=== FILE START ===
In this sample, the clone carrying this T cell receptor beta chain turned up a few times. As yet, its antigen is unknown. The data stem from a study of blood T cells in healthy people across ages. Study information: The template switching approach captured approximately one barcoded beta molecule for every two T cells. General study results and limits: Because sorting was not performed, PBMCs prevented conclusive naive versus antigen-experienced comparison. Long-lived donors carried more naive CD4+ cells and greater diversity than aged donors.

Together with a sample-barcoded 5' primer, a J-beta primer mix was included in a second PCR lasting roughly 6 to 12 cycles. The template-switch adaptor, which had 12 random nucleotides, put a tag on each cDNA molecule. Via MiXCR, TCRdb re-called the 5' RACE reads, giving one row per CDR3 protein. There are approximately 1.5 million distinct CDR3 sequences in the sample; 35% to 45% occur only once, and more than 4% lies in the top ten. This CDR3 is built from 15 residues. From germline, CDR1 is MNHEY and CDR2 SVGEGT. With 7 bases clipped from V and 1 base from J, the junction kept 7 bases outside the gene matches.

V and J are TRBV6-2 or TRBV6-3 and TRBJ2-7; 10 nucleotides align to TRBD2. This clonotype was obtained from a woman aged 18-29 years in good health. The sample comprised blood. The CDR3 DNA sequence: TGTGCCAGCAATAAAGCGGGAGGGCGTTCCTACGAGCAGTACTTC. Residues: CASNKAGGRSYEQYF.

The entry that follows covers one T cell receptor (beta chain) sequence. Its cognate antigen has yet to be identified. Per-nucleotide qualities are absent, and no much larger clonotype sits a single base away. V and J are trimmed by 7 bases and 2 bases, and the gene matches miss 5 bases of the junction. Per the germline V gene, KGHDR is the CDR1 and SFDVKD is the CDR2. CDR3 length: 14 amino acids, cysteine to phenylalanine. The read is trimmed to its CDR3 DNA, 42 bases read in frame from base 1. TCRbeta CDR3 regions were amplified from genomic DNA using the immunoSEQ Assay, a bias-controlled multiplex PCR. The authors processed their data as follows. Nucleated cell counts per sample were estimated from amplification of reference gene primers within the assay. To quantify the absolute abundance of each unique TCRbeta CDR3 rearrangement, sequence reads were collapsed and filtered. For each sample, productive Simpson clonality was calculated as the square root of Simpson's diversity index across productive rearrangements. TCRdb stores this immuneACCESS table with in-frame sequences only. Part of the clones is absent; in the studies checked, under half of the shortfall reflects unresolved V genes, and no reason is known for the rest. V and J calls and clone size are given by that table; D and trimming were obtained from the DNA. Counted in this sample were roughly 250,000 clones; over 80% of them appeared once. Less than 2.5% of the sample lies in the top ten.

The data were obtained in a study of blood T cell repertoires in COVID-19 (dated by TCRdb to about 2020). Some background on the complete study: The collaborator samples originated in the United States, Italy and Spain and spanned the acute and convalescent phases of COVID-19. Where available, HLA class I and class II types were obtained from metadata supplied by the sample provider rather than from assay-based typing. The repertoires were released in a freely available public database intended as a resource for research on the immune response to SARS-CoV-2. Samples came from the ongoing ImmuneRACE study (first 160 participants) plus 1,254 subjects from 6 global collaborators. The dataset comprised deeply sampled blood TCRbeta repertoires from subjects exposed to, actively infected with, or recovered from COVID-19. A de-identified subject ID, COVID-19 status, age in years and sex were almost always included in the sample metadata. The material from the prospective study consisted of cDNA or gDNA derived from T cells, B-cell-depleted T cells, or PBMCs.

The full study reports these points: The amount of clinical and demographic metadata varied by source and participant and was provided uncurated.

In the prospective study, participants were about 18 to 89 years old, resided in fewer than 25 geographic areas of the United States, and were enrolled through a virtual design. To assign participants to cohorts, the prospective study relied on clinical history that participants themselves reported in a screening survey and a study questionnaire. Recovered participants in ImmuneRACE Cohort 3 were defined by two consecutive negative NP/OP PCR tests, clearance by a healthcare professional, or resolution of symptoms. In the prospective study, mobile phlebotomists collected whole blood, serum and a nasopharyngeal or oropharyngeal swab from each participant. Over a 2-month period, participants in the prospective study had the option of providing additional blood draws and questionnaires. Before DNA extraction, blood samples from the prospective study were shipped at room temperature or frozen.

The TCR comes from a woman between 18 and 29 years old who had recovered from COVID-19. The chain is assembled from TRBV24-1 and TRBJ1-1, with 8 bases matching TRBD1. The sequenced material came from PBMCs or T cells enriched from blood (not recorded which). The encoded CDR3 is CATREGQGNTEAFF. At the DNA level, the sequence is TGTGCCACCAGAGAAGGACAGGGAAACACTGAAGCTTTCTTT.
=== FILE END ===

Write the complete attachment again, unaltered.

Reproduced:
In this sample, the clone carrying this T cell receptor beta chain turned up a few times. As yet, its antigen is unknown. The data stem from a study of blood T cells in healthy people across ages. Study information: The template switching approach captured approximately one barcoded beta molecule for every two T cells. General study results and limits: Because sorting was not performed, PBMCs prevented conclusive naive versus antigen-experienced comparison. Long-lived donors carried more naive CD4+ cells and greater diversity than aged donors.

Together with a sample-barcoded 5' primer, a J-beta primer mix was included in a second PCR lasting roughly 6 to 12 cycles. The template-switch adaptor, which had 12 random nucleotides, put a tag on each cDNA molecule. Via MiXCR, TCRdb re-called the 5' RACE reads, giving one row per CDR3 protein. There are approximately 1.5 million distinct CDR3 sequences in the sample; 35% to 45% occur only once, and more than 4% lies in the top ten. This CDR3 is built from 15 residues. From germline, CDR1 is MNHEY and CDR2 SVGEGT. With 7 bases clipped from V and 1 base from J, the junction kept 7 bases outside the gene matches.

V and J are TRBV6-2 or TRBV6-3 and TRBJ2-7; 10 nucleotides align to TRBD2. This clonotype was obtained from a woman aged 18-29 years in good health. The sample comprised blood. The CDR3 DNA sequence: TGTGCCAGCAATAAAGCGGGAGGGCGTTCCTACGAGCAGTACTTC. Residues: CASNKAGGRSYEQYF.

The entry that follows covers one T cell receptor (beta chain) sequence. Its cognate antigen has yet to be identified. Per-nucleotide qualities are absent, and no much larger clonotype sits a single base away. V and J are trimmed by 7 bases and 2 bases, and the gene matches miss 5 bases of the junction. Per the germline V gene, KGHDR is the CDR1 and SFDVKD is the CDR2. CDR3 length: 14 amino acids, cysteine to phenylalanine. The read is trimmed to its CDR3 DNA, 42 bases read in frame from base 1. TCRbeta CDR3 regions were amplified from genomic DNA using the immunoSEQ Assay, a bias-controlled multiplex PCR. The authors processed their data as follows. Nucleated cell counts per sample were estimated from amplification of reference gene primers within the assay. To quantify the absolute abundance of each unique TCRbeta CDR3 rearrangement, sequence reads were collapsed and filtered. For each sample, productive Simpson clonality was calculated as the square root of Simpson's diversity index across productive rearrangements. TCRdb stores this immuneACCESS table with in-frame sequences only. Part of the clones is absent; in the studies checked, under half of the shortfall reflects unresolved V genes, and no reason is known for the rest. V and J calls and clone size are given by that table; D and trimming were obtained from the DNA. Counted in this sample were roughly 250,000 clones; over 80% of them appeared once. Less than 2.5% of the sample lies in the top ten.

The data were obtained in a study of blood T cell repertoires in COVID-19 (dated by TCRdb to about 2020). Some background on the complete study: The collaborator samples originated in the United States, Italy and Spain and spanned the acute and convalescent phases of COVID-19. Where available, HLA class I and class II types were obtained from metadata supplied by the sample provider rather than from assay-based typing. The repertoires were released in a freely available public database intended as a resource for research on the immune response to SARS-CoV-2. Samples came from the ongoing ImmuneRACE study (first 160 participants) plus 1,254 subjects from 6 global collaborators. The dataset comprised deeply sampled blood TCRbeta repertoires from subjects exposed to, actively infected with, or recovered from COVID-19. A de-identified subject ID, COVID-19 status, age in years and sex were almost always included in the sample metadata. The material from the prospective study consisted of cDNA or gDNA derived from T cells, B-cell-depleted T cells, or PBMCs.

The full study reports these points: The amount of clinical and demographic metadata varied by source and participant and was provided uncurated.

In the prospective study, participants were about 18 to 89 years old, resided in fewer than 25 geographic areas of the United States, and were enrolled through a virtual design. To assign participants to cohorts, the prospective study relied on clinical history that participants themselves reported in a screening survey and a study questionnaire. Recovered participants in ImmuneRACE Cohort 3 were defined by two consecutive negative NP/OP PCR tests, clearance by a healthcare professional, or resolution of symptoms. In the prospective study, mobile phlebotomists collected whole blood, serum and a nasopharyngeal or oropharyngeal swab from each participant. Over a 2-month period, participants in the prospective study had the option of providing additional blood draws and questionnaires. Before DNA extraction, blood samples from the prospective study were shipped at room temperature or frozen.

The TCR comes from a woman between 18 and 29 years old who had recovered from COVID-19. The chain is assembled from TRBV24-1 and TRBJ1-1, with 8 bases matching TRBD1. The sequenced material came from PBMCs or T cells enriched from blood (not recorded which). The encoded CDR3 is CATREGQGNTEAFF. At the DNA level, the sequence is TGTGCCACCAGAGAAGGACAGGGAAACACTGAAGCTTTCTTT.